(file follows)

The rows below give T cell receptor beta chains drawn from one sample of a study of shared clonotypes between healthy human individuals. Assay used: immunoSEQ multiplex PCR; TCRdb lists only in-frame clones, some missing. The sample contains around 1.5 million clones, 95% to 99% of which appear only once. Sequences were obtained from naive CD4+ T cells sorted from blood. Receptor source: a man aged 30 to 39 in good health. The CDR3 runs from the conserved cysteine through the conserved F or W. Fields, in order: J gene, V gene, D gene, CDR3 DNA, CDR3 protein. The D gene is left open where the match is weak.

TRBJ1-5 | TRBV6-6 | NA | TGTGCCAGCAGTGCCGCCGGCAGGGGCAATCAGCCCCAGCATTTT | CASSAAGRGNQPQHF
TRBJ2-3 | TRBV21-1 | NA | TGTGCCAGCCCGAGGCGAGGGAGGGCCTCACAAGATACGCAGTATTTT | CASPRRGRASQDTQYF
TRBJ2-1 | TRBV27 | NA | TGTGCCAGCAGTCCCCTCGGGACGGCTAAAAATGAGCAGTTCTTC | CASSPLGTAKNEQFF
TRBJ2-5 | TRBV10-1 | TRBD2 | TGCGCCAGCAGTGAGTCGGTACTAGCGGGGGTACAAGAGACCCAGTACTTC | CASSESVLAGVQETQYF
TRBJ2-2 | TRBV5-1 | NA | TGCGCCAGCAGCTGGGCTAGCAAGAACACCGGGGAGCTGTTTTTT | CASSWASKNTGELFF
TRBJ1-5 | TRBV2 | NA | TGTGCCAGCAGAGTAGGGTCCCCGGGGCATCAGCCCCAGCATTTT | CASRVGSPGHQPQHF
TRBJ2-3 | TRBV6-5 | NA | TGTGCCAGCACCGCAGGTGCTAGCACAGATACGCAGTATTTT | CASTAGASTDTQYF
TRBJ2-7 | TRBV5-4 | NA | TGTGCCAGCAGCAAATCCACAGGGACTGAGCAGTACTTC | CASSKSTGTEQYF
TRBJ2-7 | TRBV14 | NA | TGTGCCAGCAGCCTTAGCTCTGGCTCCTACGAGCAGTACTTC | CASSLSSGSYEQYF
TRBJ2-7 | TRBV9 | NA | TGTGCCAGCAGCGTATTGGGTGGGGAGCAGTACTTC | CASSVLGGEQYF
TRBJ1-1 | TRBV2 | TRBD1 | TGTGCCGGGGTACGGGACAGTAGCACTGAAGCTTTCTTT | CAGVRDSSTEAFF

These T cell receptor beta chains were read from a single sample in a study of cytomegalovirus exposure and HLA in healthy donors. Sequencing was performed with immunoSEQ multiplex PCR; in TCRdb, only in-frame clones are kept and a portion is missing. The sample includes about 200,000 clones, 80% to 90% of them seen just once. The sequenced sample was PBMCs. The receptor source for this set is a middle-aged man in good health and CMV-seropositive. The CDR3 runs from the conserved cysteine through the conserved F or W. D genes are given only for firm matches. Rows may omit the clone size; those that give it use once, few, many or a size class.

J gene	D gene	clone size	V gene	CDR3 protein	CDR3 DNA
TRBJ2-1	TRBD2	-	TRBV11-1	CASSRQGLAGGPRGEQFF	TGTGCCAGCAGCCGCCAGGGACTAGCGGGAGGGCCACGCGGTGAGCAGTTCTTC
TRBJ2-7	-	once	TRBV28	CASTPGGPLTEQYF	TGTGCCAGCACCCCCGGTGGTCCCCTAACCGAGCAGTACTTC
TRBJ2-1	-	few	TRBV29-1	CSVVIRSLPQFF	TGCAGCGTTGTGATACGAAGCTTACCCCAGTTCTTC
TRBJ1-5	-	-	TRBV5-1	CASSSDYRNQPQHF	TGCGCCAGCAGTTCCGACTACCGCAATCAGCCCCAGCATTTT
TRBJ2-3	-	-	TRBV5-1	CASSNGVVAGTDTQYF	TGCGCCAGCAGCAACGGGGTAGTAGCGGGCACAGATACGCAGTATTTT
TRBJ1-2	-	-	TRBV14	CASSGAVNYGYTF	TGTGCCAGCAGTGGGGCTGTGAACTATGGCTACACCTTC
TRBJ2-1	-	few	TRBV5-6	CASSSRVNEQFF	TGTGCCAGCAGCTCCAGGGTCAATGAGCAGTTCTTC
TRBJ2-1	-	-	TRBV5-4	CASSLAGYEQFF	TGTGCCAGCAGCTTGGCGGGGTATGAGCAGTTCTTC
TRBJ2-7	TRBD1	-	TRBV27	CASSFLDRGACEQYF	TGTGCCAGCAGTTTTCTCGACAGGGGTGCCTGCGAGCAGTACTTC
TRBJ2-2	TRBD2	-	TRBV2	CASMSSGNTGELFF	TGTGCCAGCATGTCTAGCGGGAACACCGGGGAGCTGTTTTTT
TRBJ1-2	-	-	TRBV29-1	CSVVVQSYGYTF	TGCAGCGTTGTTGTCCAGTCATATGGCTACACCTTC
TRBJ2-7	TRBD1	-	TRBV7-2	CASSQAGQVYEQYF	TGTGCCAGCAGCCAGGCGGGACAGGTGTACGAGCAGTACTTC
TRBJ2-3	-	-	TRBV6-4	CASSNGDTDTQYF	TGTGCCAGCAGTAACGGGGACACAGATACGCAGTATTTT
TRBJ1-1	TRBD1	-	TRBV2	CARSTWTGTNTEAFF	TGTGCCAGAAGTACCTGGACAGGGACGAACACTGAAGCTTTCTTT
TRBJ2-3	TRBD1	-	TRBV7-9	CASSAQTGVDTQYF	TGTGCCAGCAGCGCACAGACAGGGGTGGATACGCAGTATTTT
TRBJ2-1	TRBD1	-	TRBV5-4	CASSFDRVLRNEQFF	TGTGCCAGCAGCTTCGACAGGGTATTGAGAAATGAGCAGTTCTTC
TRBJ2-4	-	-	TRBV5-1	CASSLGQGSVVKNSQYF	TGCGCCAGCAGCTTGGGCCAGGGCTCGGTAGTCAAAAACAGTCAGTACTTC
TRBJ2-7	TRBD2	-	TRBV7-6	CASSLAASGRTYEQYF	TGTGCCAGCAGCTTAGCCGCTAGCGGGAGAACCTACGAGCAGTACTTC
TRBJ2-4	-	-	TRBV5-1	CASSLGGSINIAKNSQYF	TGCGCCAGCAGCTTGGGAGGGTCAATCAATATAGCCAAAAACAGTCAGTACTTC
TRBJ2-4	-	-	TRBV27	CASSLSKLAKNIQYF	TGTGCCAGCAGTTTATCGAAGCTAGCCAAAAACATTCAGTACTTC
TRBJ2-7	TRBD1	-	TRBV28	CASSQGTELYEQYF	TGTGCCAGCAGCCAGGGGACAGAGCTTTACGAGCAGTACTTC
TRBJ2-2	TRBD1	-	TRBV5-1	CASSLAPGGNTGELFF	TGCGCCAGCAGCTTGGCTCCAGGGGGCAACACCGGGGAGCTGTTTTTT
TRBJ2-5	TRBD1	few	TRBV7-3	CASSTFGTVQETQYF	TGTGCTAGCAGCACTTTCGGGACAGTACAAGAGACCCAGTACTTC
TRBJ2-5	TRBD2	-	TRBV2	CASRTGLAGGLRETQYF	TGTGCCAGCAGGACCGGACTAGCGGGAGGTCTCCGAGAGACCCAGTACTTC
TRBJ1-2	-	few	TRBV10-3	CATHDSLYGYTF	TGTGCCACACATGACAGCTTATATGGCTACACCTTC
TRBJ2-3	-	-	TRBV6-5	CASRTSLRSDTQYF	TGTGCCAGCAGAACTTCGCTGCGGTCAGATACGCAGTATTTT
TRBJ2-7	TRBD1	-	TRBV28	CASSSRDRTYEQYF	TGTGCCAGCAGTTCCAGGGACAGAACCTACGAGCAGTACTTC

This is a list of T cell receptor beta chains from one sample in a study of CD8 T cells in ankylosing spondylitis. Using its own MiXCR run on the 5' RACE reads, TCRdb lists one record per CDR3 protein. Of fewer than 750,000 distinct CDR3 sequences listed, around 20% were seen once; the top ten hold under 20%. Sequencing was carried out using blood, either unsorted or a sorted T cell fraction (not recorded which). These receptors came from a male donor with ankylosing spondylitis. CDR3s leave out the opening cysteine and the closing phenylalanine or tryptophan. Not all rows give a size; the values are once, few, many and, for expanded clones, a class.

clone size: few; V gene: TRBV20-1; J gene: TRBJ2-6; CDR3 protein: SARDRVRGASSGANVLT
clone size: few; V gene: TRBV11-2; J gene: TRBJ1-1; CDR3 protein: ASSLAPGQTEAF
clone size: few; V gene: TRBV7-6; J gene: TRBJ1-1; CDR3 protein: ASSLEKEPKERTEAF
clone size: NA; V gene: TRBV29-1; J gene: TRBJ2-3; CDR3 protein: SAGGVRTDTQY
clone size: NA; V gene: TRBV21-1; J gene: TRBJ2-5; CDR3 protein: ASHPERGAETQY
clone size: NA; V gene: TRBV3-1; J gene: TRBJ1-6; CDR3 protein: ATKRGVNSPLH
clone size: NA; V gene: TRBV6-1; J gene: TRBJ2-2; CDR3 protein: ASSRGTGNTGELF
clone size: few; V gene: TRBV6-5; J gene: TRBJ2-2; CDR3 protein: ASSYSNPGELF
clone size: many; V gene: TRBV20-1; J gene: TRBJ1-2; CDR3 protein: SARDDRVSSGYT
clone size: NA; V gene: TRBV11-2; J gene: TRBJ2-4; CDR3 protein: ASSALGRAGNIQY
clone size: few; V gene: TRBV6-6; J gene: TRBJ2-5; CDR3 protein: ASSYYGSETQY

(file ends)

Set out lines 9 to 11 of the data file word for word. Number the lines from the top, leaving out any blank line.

TRBJ2-7 | TRBV5-4 | NA | TGTGCCAGCAGCAAATCCACAGGGACTGAGCAGTACTTC | CASSKSTGTEQYF
TRBJ2-7 | TRBV14 | NA | TGTGCCAGCAGCCTTAGCTCTGGCTCCTACGAGCAGTACTTC | CASSLSSGSYEQYF
TRBJ2-7 | TRBV9 | NA | TGTGCCAGCAGCGTATTGGGTGGGGAGCAGTACTTC | CASSVLGGEQYF